The Chickerell Plesiosaur – Cimoliosaurus richardsonii

Plesiosaur

Plesiosaur

From the ‘Proceedings of the Dorset Natural History and Archaeological Society’ Volume 10, 1889, an article written by by John Clavell Mansel-Pleydell, Esq., F.L.S, F.G.S. entitled ‘Cimoliosaurus richarsoni , Lydekker (n. sp.) 

Towards the end of the Mesozoic age a remarkable diminution of the huge reptiles which swarmed in the seas of that period commenced, and at the beginningof the succeeding age, Tertiary their annihilation was nearly complete, occasioned by great physical changes, especially affecting the relative positions of land and sea, the sea predominating largely “over the land in Europe. We pass from strata of considerable uniformity and of immense thickness over large and extensive areas to beds of a great variety of structure, from deep to shallow seas, estuaries, and rivers. With one or two doubtful exceptions, not a single Mesozoic species passed up into the Tertiary strata; the numbers of the new genera and species, greatly exceeding those of the previous age. Western Europe at this period had four considerable seas instead of one as now — the Anglo-Parisian, the Pyrennean, the Mediterranean, and one which covered the western parts of France from Normandy to Nantes.

As the chalk rose above the sea and underwent extensive denudation, a material diminution of temperature resulted, mainly through alterations of the ocean currents, which occasioned a disastrous result upon reptile life. During the deposition of the oolitic beds there was a complete uniformity, for, although occasional subsidences occurred, as shewn by the Oxford and Kimmeridge clays, with evidences of tide-level and shore conditions, no great or important break occurred. At the commencement of the Cretaceous age, on the other hand, there was a gradual submergence of land, accompanied by a considerable extension of the sea-area.

The marine beds of Punfield, near Swanage, which rest upon the great fresh-water deposits of the Hastings sands, are a good illustration of this initiatory change. Its effects are remarkably shown in the Yale of Blackmore, where, there is a great overlap or covering over of the upper oolitic beds by the chalk. The Hastings sands, Purbeck beds, and Portland strata are hidden, causing an apparent unconformity of the beds, as if the Lower Greensand had succeeded the Kimmeridge clay directly, without first covering over the intervening beds. Another subsidence and consequent invasion of the sea occurred during the deposition of the Upper Greensand, which spread itself over the oolitic formations as it passed on westwards, finally resting on the Trias of East Devon.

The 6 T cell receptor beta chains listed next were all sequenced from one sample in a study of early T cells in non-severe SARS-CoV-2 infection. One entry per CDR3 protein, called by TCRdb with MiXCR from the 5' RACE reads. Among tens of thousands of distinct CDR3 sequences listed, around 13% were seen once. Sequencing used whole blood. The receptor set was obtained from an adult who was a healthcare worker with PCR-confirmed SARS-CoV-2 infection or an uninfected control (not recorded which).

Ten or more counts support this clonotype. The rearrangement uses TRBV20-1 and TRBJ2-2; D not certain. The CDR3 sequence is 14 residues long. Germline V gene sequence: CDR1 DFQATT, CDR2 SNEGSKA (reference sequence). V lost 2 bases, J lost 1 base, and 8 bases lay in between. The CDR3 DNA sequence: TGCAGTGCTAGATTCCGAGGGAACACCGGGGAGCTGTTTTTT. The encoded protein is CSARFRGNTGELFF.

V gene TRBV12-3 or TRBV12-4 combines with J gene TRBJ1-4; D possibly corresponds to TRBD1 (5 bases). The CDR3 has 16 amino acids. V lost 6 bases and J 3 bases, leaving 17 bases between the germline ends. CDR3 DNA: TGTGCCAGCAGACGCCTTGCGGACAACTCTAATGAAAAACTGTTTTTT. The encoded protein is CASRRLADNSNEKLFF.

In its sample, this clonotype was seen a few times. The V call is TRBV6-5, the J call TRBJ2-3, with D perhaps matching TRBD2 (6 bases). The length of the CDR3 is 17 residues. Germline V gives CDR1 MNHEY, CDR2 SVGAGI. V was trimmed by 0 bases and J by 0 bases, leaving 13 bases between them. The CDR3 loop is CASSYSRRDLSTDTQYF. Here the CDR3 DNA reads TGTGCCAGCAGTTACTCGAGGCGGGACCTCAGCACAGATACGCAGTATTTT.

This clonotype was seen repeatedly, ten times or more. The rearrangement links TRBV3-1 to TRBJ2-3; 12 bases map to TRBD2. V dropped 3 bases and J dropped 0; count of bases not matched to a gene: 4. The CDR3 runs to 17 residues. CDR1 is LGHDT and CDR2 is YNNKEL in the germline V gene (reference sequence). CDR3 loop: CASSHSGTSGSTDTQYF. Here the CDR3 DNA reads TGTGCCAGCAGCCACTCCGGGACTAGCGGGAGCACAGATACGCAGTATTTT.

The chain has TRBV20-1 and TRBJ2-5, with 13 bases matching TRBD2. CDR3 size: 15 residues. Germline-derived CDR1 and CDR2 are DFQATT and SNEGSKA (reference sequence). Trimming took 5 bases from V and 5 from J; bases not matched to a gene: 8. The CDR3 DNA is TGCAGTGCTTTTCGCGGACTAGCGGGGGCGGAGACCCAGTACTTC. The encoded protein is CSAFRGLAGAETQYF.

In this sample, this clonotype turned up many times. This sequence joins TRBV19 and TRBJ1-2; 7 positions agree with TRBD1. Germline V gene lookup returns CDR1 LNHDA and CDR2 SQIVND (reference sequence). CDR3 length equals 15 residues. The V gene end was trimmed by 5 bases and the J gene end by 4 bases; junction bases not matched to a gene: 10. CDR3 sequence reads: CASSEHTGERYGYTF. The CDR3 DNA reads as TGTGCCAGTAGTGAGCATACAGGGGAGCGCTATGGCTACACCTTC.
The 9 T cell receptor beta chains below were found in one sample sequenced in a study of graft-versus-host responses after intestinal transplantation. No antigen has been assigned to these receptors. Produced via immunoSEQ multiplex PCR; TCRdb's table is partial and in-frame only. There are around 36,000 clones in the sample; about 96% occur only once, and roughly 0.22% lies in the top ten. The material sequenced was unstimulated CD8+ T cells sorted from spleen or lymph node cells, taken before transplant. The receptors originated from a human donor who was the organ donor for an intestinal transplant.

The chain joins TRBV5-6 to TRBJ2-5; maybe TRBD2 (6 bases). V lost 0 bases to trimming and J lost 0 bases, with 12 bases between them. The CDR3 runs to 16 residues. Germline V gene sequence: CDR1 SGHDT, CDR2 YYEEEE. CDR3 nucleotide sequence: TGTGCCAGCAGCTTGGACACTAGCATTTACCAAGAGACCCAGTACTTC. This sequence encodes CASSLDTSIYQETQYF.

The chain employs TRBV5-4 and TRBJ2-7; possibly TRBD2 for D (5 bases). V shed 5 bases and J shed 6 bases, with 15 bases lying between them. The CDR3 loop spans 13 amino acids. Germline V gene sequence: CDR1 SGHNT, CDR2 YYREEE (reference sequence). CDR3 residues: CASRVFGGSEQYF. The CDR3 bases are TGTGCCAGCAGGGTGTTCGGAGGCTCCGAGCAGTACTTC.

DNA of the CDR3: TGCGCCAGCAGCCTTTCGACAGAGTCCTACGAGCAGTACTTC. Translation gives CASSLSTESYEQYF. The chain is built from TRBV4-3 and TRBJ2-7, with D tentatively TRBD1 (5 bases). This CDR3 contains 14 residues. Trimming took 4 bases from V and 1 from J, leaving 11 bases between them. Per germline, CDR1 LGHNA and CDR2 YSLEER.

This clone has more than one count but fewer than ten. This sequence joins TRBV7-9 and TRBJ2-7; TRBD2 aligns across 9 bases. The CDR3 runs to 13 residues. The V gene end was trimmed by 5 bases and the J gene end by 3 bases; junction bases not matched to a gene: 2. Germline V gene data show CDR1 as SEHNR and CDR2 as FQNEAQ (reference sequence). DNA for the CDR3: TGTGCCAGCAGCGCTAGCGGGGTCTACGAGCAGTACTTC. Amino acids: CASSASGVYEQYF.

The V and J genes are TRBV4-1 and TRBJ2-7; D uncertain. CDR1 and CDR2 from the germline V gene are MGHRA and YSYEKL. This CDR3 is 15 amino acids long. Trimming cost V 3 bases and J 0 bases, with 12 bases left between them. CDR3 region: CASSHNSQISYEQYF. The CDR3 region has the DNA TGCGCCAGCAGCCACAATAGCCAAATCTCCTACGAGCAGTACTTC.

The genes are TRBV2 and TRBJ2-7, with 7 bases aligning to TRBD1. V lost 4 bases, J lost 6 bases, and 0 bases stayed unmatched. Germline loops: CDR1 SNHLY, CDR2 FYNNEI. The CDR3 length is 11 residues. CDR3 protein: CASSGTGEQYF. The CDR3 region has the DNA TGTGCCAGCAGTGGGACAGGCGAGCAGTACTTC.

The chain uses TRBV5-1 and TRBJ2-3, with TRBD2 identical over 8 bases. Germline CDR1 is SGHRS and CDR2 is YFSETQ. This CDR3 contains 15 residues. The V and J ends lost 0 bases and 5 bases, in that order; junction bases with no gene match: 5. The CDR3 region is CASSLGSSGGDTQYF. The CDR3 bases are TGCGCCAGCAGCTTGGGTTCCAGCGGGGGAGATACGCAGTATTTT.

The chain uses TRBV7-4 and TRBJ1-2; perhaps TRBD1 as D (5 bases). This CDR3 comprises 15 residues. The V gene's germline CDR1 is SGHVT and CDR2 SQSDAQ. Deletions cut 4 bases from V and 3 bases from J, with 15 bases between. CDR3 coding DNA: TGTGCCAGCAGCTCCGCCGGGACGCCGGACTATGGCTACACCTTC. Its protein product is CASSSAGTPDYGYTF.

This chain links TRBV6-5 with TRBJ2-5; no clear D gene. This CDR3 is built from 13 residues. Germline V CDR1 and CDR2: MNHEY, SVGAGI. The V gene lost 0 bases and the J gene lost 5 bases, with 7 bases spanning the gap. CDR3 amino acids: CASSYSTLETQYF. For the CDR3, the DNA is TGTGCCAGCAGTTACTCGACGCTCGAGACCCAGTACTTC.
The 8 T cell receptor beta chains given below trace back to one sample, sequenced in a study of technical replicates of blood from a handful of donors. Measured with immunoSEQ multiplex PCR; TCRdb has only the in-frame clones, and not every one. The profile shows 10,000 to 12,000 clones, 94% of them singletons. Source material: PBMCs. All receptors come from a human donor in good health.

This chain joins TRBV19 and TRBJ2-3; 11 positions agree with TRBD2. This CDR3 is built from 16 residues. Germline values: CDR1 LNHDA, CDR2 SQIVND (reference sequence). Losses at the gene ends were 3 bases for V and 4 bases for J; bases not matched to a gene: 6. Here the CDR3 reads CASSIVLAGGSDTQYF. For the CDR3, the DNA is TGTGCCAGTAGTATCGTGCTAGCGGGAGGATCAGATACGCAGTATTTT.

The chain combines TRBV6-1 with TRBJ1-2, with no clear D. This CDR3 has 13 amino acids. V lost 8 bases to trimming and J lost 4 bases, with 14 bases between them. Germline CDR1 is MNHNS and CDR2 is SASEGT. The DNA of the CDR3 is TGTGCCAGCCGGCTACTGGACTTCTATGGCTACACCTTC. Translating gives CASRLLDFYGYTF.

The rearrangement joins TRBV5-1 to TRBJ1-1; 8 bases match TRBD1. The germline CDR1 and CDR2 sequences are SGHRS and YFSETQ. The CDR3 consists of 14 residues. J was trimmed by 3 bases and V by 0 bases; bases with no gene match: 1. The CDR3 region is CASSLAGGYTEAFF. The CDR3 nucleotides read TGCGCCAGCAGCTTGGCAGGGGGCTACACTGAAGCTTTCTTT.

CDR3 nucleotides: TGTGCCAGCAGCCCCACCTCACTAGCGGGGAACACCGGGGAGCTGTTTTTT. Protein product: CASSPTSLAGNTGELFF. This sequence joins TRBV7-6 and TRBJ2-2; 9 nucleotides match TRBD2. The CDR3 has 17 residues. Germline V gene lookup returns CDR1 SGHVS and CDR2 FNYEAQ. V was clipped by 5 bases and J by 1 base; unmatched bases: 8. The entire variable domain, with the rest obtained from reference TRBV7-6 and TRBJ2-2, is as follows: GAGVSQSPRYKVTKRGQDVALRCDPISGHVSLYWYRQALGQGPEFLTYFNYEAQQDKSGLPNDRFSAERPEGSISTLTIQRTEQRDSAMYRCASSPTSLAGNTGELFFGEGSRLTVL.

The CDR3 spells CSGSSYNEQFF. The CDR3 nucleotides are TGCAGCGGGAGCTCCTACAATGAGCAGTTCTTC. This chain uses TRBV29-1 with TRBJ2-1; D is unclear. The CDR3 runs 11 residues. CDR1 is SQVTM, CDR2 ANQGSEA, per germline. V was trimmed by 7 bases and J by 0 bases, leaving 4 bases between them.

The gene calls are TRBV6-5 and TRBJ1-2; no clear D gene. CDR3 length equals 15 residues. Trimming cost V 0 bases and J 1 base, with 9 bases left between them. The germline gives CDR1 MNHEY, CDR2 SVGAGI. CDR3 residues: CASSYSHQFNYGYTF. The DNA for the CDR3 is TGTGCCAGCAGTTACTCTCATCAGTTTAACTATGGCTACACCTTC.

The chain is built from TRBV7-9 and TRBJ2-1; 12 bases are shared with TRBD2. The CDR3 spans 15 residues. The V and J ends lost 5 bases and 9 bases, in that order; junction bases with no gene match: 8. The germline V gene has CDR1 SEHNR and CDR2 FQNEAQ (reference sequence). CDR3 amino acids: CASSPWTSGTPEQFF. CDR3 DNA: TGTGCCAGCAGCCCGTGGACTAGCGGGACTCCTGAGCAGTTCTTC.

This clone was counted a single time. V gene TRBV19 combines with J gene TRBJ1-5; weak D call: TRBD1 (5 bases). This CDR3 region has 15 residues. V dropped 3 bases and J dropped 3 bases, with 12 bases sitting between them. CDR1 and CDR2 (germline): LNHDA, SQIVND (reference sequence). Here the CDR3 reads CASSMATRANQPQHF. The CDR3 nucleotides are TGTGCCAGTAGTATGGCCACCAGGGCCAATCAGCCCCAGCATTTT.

These changes materially affected the climate and temperature of those parts which came under their influence, especially through the alteration of ocean-currents. What would the climate of the greater part of Europe be, if the Gulf Stream was stopped or deflected? The Atlantic would be deprived of one-fifth of the amount of heat it is now receiving in addition to what it has in virtue of the temperature of space. The temperature would be lowered to a condition of climate as severe as that of North Greenland at the present day. If, again, the warm currents of the North Pacific were to be stopped, the northern hemisphere would be subjected to an entire glaciation. The fossils of the Palaeozoic age seem to indicate a uniform mild or temperate condition of climate, but not so in the succeeding Carboniferous age, which shows signs of reaction.

The late Mr. Godwin Austin found large angular blocks in the carboniferous strata of France, which could only be accounted for by referring their inclusion to the agency of ice-carriage, by glacier or iceberg. Large blocks of granite are met with in Scotland in the detrital beds of the coal-basins, which Professor Geikie and other eminent geologists attribute to glacial action. A large block of crystalline rock resembling granite was found embedded in a pit of white chalk near Croydon, and with it were other smaller boulders, all water-worn and composed of a different kind of rock, together with a compact mass of silicious sand derived from the waste of coast line of crystalline rocks, of which there are none in the neighbourhood of Croydon.

All had sunk together without separating, and must have been firmly held together both during the time that they were floating, and whilst sinking to the bottom of the cretaceous sea. Independent of seasonal changes, circulation between the surface and thesea-depths is aided by the co-operation of heat and gravitation. The Gulf of Mexico, which is not exposed to any cold supply of water from the North Pole, is a perfect reservoir of heat; further north, close to the shore of Massachusetts, is a cold current running southwards 60 or 80 miles wide. There are thus two currents of different temperatures running side by side in opposite directions and only mingling, where their edges impinge upon each other. Again, the Gulf Stream divides itself into several channels, the water of which is warm where the channels are deep, and cold in the shallower channels, occasioned by the water, low in temperature, rising from considerable depths over submarine elevated ridges.